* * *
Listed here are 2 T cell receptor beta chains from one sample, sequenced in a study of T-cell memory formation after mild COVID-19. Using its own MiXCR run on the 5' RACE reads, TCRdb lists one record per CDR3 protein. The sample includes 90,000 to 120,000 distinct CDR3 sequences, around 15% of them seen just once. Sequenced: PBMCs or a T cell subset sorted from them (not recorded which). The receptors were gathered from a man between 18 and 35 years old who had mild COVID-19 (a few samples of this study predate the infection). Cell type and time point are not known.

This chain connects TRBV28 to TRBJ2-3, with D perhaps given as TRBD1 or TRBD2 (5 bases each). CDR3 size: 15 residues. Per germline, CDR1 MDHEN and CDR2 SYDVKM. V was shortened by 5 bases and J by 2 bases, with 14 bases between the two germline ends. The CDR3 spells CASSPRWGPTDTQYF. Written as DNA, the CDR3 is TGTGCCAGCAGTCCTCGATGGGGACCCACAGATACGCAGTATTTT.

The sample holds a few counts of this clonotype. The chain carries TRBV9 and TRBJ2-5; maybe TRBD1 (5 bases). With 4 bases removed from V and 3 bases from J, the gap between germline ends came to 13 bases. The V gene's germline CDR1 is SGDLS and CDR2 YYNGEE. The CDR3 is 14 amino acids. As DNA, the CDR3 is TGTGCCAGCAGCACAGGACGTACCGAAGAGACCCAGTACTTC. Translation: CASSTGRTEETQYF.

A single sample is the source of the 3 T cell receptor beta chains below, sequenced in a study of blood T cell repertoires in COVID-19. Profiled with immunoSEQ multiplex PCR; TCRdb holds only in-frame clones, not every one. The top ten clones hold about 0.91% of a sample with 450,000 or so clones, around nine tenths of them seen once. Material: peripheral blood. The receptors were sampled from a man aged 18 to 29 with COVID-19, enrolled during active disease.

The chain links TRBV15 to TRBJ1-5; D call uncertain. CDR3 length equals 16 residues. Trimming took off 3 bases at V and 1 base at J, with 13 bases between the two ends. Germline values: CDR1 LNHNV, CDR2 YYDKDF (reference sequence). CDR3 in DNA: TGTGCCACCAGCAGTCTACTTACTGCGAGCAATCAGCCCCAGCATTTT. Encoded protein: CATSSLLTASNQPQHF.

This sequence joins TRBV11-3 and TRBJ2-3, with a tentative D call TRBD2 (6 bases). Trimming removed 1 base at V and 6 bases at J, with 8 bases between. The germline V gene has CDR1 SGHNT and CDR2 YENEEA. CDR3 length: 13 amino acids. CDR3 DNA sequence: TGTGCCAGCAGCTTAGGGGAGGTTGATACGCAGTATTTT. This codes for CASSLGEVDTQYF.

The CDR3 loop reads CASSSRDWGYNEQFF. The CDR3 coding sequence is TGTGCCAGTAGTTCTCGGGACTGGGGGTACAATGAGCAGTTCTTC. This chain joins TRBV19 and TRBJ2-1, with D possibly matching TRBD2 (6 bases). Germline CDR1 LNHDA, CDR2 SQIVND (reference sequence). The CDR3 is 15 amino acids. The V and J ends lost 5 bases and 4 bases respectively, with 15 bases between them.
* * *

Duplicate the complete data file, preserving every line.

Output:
Listed here are 2 T cell receptor beta chains from one sample, sequenced in a study of T-cell memory formation after mild COVID-19. Using its own MiXCR run on the 5' RACE reads, TCRdb lists one record per CDR3 protein. The sample includes 90,000 to 120,000 distinct CDR3 sequences, around 15% of them seen just once. Sequenced: PBMCs or a T cell subset sorted from them (not recorded which). The receptors were gathered from a man between 18 and 35 years old who had mild COVID-19 (a few samples of this study predate the infection). Cell type and time point are not known.

This chain connects TRBV28 to TRBJ2-3, with D perhaps given as TRBD1 or TRBD2 (5 bases each). CDR3 size: 15 residues. Per germline, CDR1 MDHEN and CDR2 SYDVKM. V was shortened by 5 bases and J by 2 bases, with 14 bases between the two germline ends. The CDR3 spells CASSPRWGPTDTQYF. Written as DNA, the CDR3 is TGTGCCAGCAGTCCTCGATGGGGACCCACAGATACGCAGTATTTT.

The sample holds a few counts of this clonotype. The chain carries TRBV9 and TRBJ2-5; maybe TRBD1 (5 bases). With 4 bases removed from V and 3 bases from J, the gap between germline ends came to 13 bases. The V gene's germline CDR1 is SGDLS and CDR2 YYNGEE. The CDR3 is 14 amino acids. As DNA, the CDR3 is TGTGCCAGCAGCACAGGACGTACCGAAGAGACCCAGTACTTC. Translation: CASSTGRTEETQYF.

A single sample is the source of the 3 T cell receptor beta chains below, sequenced in a study of blood T cell repertoires in COVID-19. Profiled with immunoSEQ multiplex PCR; TCRdb holds only in-frame clones, not every one. The top ten clones hold about 0.91% of a sample with 450,000 or so clones, around nine tenths of them seen once. Material: peripheral blood. The receptors were sampled from a man aged 18 to 29 with COVID-19, enrolled during active disease.

The chain links TRBV15 to TRBJ1-5; D call uncertain. CDR3 length equals 16 residues. Trimming took off 3 bases at V and 1 base at J, with 13 bases between the two ends. Germline values: CDR1 LNHNV, CDR2 YYDKDF (reference sequence). CDR3 in DNA: TGTGCCACCAGCAGTCTACTTACTGCGAGCAATCAGCCCCAGCATTTT. Encoded protein: CATSSLLTASNQPQHF.

This sequence joins TRBV11-3 and TRBJ2-3, with a tentative D call TRBD2 (6 bases). Trimming removed 1 base at V and 6 bases at J, with 8 bases between. The germline V gene has CDR1 SGHNT and CDR2 YENEEA. CDR3 length: 13 amino acids. CDR3 DNA sequence: TGTGCCAGCAGCTTAGGGGAGGTTGATACGCAGTATTTT. This codes for CASSLGEVDTQYF.

The CDR3 loop reads CASSSRDWGYNEQFF. The CDR3 coding sequence is TGTGCCAGTAGTTCTCGGGACTGGGGGTACAATGAGCAGTTCTTC. This chain joins TRBV19 and TRBJ2-1, with D possibly matching TRBD2 (6 bases). Germline CDR1 LNHDA, CDR2 SQIVND (reference sequence). The CDR3 is 15 amino acids. The V and J ends lost 5 bases and 4 bases respectively, with 15 bases between them.